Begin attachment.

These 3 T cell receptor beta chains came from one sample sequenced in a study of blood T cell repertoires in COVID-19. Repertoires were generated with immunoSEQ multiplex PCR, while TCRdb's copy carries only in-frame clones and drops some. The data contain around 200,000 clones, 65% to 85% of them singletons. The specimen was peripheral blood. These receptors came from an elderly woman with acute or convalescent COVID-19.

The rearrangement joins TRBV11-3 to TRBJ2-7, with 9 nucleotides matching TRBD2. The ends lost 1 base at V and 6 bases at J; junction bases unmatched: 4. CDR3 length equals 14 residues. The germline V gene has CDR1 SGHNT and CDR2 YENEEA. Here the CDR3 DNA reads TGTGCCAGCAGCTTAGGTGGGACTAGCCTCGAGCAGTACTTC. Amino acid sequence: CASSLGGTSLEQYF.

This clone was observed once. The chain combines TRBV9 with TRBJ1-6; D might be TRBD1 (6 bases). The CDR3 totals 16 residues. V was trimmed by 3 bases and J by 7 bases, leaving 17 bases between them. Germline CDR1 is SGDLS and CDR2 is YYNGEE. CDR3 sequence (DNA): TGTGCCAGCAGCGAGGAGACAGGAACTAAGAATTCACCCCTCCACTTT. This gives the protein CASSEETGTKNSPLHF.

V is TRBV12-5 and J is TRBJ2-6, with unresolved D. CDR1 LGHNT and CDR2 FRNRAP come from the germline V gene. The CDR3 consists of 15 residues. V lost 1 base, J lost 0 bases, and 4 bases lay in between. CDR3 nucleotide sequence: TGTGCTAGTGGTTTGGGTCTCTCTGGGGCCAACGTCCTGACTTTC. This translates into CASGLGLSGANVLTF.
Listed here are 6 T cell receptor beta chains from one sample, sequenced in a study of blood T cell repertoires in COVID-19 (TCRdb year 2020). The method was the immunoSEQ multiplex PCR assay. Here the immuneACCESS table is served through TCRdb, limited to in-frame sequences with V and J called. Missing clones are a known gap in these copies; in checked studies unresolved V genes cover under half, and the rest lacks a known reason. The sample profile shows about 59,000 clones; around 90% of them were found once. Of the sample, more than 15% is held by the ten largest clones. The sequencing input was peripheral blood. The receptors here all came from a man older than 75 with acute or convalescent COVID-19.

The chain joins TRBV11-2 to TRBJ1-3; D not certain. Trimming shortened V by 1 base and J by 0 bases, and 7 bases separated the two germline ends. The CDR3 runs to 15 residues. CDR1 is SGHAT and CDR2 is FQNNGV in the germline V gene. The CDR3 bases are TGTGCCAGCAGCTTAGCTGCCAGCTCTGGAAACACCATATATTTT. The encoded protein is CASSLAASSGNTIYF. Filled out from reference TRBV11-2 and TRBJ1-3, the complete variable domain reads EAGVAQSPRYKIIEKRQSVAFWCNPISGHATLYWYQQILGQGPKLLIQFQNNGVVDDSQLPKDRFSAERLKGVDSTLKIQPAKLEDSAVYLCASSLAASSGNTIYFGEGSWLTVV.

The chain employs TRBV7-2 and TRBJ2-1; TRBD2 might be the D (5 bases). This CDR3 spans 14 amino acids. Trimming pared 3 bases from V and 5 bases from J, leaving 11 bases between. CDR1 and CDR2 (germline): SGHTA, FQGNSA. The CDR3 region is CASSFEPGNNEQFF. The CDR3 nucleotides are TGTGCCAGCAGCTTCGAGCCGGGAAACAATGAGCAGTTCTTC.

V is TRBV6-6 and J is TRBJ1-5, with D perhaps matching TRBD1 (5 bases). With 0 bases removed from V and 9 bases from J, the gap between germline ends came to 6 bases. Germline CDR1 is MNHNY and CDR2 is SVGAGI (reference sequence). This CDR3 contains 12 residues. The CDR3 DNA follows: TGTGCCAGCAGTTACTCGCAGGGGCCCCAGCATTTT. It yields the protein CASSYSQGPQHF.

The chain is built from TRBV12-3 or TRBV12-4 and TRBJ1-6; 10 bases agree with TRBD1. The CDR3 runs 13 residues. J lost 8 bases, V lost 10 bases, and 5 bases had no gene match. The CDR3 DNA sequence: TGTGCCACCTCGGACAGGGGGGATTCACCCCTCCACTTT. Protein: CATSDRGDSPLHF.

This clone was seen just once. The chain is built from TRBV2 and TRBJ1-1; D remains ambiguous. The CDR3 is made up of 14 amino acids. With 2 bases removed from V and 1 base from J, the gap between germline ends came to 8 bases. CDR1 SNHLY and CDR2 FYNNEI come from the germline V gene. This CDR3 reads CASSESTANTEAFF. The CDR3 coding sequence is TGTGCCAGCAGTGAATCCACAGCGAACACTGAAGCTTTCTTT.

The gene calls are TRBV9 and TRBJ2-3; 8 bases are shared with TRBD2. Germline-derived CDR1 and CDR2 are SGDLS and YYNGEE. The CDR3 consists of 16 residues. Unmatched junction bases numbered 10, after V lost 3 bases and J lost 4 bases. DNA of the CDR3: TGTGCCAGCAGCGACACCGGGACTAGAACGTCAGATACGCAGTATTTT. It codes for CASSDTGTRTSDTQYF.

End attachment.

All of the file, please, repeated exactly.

These 3 T cell receptor beta chains came from one sample sequenced in a study of blood T cell repertoires in COVID-19. Repertoires were generated with immunoSEQ multiplex PCR, while TCRdb's copy carries only in-frame clones and drops some. The data contain around 200,000 clones, 65% to 85% of them singletons. The specimen was peripheral blood. These receptors came from an elderly woman with acute or convalescent COVID-19.

The rearrangement joins TRBV11-3 to TRBJ2-7, with 9 nucleotides matching TRBD2. The ends lost 1 base at V and 6 bases at J; junction bases unmatched: 4. CDR3 length equals 14 residues. The germline V gene has CDR1 SGHNT and CDR2 YENEEA. Here the CDR3 DNA reads TGTGCCAGCAGCTTAGGTGGGACTAGCCTCGAGCAGTACTTC. Amino acid sequence: CASSLGGTSLEQYF.

This clone was observed once. The chain combines TRBV9 with TRBJ1-6; D might be TRBD1 (6 bases). The CDR3 totals 16 residues. V was trimmed by 3 bases and J by 7 bases, leaving 17 bases between them. Germline CDR1 is SGDLS and CDR2 is YYNGEE. CDR3 sequence (DNA): TGTGCCAGCAGCGAGGAGACAGGAACTAAGAATTCACCCCTCCACTTT. This gives the protein CASSEETGTKNSPLHF.

V is TRBV12-5 and J is TRBJ2-6, with unresolved D. CDR1 LGHNT and CDR2 FRNRAP come from the germline V gene. The CDR3 consists of 15 residues. V lost 1 base, J lost 0 bases, and 4 bases lay in between. CDR3 nucleotide sequence: TGTGCTAGTGGTTTGGGTCTCTCTGGGGCCAACGTCCTGACTTTC. This translates into CASGLGLSGANVLTF.
Listed here are 6 T cell receptor beta chains from one sample, sequenced in a study of blood T cell repertoires in COVID-19 (TCRdb year 2020). The method was the immunoSEQ multiplex PCR assay. Here the immuneACCESS table is served through TCRdb, limited to in-frame sequences with V and J called. Missing clones are a known gap in these copies; in checked studies unresolved V genes cover under half, and the rest lacks a known reason. The sample profile shows about 59,000 clones; around 90% of them were found once. Of the sample, more than 15% is held by the ten largest clones. The sequencing input was peripheral blood. The receptors here all came from a man older than 75 with acute or convalescent COVID-19.

The chain joins TRBV11-2 to TRBJ1-3; D not certain. Trimming shortened V by 1 base and J by 0 bases, and 7 bases separated the two germline ends. The CDR3 runs to 15 residues. CDR1 is SGHAT and CDR2 is FQNNGV in the germline V gene. The CDR3 bases are TGTGCCAGCAGCTTAGCTGCCAGCTCTGGAAACACCATATATTTT. The encoded protein is CASSLAASSGNTIYF. Filled out from reference TRBV11-2 and TRBJ1-3, the complete variable domain reads EAGVAQSPRYKIIEKRQSVAFWCNPISGHATLYWYQQILGQGPKLLIQFQNNGVVDDSQLPKDRFSAERLKGVDSTLKIQPAKLEDSAVYLCASSLAASSGNTIYFGEGSWLTVV.

The chain employs TRBV7-2 and TRBJ2-1; TRBD2 might be the D (5 bases). This CDR3 spans 14 amino acids. Trimming pared 3 bases from V and 5 bases from J, leaving 11 bases between. CDR1 and CDR2 (germline): SGHTA, FQGNSA. The CDR3 region is CASSFEPGNNEQFF. The CDR3 nucleotides are TGTGCCAGCAGCTTCGAGCCGGGAAACAATGAGCAGTTCTTC.

V is TRBV6-6 and J is TRBJ1-5, with D perhaps matching TRBD1 (5 bases). With 0 bases removed from V and 9 bases from J, the gap between germline ends came to 6 bases. Germline CDR1 is MNHNY and CDR2 is SVGAGI (reference sequence). This CDR3 contains 12 residues. The CDR3 DNA follows: TGTGCCAGCAGTTACTCGCAGGGGCCCCAGCATTTT. It yields the protein CASSYSQGPQHF.

The chain is built from TRBV12-3 or TRBV12-4 and TRBJ1-6; 10 bases agree with TRBD1. The CDR3 runs 13 residues. J lost 8 bases, V lost 10 bases, and 5 bases had no gene match. The CDR3 DNA sequence: TGTGCCACCTCGGACAGGGGGGATTCACCCCTCCACTTT. Protein: CATSDRGDSPLHF.

This clone was seen just once. The chain is built from TRBV2 and TRBJ1-1; D remains ambiguous. The CDR3 is made up of 14 amino acids. With 2 bases removed from V and 1 base from J, the gap between germline ends came to 8 bases. CDR1 SNHLY and CDR2 FYNNEI come from the germline V gene. This CDR3 reads CASSESTANTEAFF. The CDR3 coding sequence is TGTGCCAGCAGTGAATCCACAGCGAACACTGAAGCTTTCTTT.

The gene calls are TRBV9 and TRBJ2-3; 8 bases are shared with TRBD2. Germline-derived CDR1 and CDR2 are SGDLS and YYNGEE. The CDR3 consists of 16 residues. Unmatched junction bases numbered 10, after V lost 3 bases and J lost 4 bases. DNA of the CDR3: TGTGCCAGCAGCGACACCGGGACTAGAACGTCAGATACGCAGTATTTT. It codes for CASSDTGTRTSDTQYF.